The Nationwide Building Society has reported a slight increase UK annual house growth in April to 2.6%, from 2.1% in March.
House prices rose by 0.2% over the month, after taking account of seasonal factors.
Robert Gardner, Nationwide’s chief economist, said: “February saw a softening in house purchase approvals to 64,000 cases, following a surprise rise in January. These figures are broadly in line with our expectations and close to the average for the last three months of 2017. Surveyors continue to report subdued levels of new buyer enquiries and recent months have also seen a softening in new instructions.
“Looking ahead, much will depend on how broader economic conditions evolve, especially in the labour market, but also with respect to interest rates. Subdued economic activity and the ongoing squeeze on household budgets is likely to continue to exert a modest drag on housing market activity and house price growth this year. We continue to expect house prices to rise by around 1% over the course of 2018.
“The share of cash transactions has declined a little over the past 18 months. This is due in part to the introduction of the additional stamp duty levy on second properties which has impacted the purchase of second homes and rental properties, a large proportion of which tend to be conducted in cash. Nevertheless, cash buyers continue to play an important role in the housing market, accounting for around a third of transactions.”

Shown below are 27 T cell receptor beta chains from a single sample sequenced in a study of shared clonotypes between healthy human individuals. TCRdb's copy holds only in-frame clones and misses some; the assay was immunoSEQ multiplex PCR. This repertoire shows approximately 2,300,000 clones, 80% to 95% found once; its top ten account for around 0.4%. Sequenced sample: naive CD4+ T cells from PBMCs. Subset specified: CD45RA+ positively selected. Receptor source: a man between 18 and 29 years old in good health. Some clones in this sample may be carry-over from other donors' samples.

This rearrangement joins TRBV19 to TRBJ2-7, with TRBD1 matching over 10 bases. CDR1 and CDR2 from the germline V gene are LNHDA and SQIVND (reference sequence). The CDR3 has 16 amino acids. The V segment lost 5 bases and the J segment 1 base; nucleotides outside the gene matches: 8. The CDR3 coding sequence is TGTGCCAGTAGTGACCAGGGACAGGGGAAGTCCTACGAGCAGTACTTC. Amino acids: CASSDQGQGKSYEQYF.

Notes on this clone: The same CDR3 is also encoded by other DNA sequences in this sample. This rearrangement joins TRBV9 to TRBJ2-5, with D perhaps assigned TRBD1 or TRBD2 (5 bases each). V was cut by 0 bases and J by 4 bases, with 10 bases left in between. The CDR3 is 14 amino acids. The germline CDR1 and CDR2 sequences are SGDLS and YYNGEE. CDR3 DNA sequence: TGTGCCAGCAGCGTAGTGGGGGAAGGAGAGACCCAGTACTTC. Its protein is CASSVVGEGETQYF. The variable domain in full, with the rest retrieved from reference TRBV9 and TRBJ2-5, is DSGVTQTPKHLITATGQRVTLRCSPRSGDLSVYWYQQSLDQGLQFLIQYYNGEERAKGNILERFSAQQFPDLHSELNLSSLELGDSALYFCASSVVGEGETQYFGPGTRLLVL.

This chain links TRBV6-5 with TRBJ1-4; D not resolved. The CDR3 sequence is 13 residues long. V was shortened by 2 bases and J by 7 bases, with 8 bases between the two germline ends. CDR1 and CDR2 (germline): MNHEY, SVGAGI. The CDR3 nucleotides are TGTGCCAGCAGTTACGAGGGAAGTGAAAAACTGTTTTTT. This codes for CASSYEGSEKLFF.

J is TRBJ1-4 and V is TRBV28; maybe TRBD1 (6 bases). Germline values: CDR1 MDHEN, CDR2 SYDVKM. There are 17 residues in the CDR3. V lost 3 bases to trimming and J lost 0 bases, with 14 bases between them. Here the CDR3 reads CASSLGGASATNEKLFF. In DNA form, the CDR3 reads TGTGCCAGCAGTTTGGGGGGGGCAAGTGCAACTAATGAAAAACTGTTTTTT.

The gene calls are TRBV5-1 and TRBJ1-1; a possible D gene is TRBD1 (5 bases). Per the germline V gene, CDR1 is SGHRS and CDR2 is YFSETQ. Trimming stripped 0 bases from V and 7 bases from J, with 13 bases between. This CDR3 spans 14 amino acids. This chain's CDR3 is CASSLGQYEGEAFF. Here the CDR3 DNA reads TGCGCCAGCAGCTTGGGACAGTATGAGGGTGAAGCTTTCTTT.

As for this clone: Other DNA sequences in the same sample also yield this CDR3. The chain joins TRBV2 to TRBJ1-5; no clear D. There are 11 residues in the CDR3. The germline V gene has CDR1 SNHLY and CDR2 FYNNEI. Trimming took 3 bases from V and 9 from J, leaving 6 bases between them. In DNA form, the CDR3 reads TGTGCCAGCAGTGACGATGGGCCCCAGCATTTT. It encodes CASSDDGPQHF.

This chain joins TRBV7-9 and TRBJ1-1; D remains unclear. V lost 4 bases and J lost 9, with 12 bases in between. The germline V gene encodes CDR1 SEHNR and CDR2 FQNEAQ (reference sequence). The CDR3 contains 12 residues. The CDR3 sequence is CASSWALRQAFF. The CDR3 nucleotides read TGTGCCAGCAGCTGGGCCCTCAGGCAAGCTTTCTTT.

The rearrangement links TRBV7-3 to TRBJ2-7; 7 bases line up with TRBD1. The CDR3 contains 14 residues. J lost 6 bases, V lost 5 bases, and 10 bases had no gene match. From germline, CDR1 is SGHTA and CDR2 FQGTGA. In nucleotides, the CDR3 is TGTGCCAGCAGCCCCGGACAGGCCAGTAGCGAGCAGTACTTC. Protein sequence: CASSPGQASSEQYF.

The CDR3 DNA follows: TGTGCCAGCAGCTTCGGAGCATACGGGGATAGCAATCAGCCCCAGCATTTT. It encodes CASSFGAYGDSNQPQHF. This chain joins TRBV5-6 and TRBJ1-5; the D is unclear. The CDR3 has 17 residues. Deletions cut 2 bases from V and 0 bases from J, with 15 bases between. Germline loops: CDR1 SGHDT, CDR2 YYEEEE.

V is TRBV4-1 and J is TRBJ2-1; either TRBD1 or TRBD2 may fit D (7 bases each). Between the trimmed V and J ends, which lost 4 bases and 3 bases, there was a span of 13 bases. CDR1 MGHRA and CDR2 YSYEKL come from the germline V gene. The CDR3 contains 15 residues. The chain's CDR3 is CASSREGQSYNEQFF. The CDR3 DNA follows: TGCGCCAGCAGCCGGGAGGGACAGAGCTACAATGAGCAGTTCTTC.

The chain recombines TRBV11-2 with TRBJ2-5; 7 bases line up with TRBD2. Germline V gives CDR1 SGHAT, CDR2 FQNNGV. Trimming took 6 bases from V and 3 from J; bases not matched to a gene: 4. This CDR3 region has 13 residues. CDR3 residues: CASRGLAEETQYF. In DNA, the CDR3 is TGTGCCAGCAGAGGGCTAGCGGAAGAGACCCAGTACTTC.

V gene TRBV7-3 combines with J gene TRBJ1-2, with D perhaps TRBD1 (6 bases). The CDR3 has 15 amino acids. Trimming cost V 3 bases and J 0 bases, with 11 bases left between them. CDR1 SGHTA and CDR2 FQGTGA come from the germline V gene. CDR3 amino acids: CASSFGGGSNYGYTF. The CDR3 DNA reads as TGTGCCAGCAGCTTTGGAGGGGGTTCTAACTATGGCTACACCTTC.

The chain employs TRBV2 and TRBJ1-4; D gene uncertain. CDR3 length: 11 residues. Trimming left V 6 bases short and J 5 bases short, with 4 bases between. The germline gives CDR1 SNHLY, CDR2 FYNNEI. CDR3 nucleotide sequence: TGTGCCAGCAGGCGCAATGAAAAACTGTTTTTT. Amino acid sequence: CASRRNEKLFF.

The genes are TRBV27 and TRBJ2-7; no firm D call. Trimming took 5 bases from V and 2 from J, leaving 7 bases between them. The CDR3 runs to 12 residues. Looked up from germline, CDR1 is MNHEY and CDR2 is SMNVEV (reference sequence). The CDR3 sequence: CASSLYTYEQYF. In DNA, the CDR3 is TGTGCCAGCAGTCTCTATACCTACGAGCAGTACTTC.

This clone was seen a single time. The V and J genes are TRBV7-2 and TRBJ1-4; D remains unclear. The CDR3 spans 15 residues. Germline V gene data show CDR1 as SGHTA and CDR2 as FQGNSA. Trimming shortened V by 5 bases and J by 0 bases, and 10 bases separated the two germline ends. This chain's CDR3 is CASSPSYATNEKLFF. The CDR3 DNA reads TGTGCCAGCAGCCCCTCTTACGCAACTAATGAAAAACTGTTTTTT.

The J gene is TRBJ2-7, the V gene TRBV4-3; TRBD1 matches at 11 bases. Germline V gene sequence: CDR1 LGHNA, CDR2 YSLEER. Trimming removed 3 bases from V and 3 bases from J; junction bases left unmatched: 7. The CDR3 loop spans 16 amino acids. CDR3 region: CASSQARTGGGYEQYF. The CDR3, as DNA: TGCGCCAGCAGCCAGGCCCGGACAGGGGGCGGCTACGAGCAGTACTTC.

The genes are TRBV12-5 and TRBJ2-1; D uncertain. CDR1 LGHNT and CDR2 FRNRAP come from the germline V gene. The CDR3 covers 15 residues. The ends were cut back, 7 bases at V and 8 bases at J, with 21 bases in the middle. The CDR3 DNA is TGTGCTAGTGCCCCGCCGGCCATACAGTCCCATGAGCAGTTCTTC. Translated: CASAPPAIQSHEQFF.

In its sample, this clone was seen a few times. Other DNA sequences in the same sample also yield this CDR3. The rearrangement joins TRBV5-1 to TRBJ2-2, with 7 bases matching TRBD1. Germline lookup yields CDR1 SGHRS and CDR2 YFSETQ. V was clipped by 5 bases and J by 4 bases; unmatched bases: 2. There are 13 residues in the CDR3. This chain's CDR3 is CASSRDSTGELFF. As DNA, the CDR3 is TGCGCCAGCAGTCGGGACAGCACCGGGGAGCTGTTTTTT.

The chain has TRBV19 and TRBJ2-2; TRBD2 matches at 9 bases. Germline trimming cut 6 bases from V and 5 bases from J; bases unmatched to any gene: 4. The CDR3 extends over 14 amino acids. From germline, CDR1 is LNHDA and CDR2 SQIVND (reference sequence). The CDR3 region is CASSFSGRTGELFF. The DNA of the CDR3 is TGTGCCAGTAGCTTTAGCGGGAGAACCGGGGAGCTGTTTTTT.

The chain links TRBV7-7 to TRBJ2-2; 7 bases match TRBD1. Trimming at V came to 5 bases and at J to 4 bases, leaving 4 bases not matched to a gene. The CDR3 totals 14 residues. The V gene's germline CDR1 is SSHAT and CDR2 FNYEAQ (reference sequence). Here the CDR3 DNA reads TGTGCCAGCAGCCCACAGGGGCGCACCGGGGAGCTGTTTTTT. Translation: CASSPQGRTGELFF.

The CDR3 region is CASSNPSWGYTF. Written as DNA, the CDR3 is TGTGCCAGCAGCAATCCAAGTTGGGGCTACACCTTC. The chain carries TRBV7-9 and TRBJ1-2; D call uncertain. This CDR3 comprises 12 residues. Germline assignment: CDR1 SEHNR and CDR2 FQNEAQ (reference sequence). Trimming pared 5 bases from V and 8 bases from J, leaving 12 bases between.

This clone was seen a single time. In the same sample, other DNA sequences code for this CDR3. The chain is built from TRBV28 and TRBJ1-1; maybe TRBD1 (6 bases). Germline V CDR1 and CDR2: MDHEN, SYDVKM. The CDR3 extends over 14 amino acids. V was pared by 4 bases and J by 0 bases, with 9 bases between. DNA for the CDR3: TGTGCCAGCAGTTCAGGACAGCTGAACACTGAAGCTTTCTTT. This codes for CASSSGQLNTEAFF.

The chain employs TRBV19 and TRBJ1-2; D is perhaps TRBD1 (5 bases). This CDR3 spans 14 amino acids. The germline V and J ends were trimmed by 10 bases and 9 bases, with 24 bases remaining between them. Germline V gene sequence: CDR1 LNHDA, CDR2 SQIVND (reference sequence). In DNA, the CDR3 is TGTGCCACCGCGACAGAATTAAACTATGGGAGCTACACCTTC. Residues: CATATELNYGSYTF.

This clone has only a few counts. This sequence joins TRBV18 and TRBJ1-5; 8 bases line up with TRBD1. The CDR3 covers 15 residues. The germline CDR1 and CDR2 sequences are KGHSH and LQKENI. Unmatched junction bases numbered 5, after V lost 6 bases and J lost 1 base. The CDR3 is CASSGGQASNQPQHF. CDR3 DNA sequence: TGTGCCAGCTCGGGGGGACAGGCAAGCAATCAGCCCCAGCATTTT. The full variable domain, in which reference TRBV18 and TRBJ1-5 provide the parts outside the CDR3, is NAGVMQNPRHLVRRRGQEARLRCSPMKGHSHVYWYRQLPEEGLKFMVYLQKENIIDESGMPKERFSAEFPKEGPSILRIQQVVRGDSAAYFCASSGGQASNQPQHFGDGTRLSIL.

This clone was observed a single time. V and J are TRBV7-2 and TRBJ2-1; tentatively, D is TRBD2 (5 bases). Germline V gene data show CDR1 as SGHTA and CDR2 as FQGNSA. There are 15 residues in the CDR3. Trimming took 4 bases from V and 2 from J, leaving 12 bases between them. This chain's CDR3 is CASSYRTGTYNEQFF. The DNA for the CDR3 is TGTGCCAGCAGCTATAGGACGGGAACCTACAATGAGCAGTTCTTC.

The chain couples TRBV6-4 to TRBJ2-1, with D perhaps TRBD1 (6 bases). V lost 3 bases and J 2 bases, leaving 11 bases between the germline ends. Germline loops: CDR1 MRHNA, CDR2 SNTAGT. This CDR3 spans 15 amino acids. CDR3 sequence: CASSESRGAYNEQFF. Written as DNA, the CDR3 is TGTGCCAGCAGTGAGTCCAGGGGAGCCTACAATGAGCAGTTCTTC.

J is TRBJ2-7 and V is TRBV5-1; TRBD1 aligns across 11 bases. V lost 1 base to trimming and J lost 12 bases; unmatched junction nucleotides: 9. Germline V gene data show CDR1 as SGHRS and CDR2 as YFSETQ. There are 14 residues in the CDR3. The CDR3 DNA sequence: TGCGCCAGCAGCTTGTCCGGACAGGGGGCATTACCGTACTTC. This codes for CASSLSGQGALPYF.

Jonathan Samuels, CEO of Octane Capital, added: “The 0.2% rise in April negates March’s drop and neatly symbolises a market that lacks momentum. While the annual rate of growth has nudged up slightly, it’s unlikely to break out of the very low single digit bracket in 2018.
“At the same time, low stock levels and continued cheap borrowing rates mean that while the market is cooling in parts of the country, above all the capital, prices will not collapse.
“While inflation has fallen and a rate rise next month is no longer the dead cert many had it down as, households still feel squeezed and transaction levels remain low.
“The high inflation and low wage growth we’ve endured will take time to work itself out of the system. It’s certainly no surprise that London is below the average for cash purchases given the cost of homes in the capital. Very few people in London have the financial firepower to buy a property outright in hard cash.”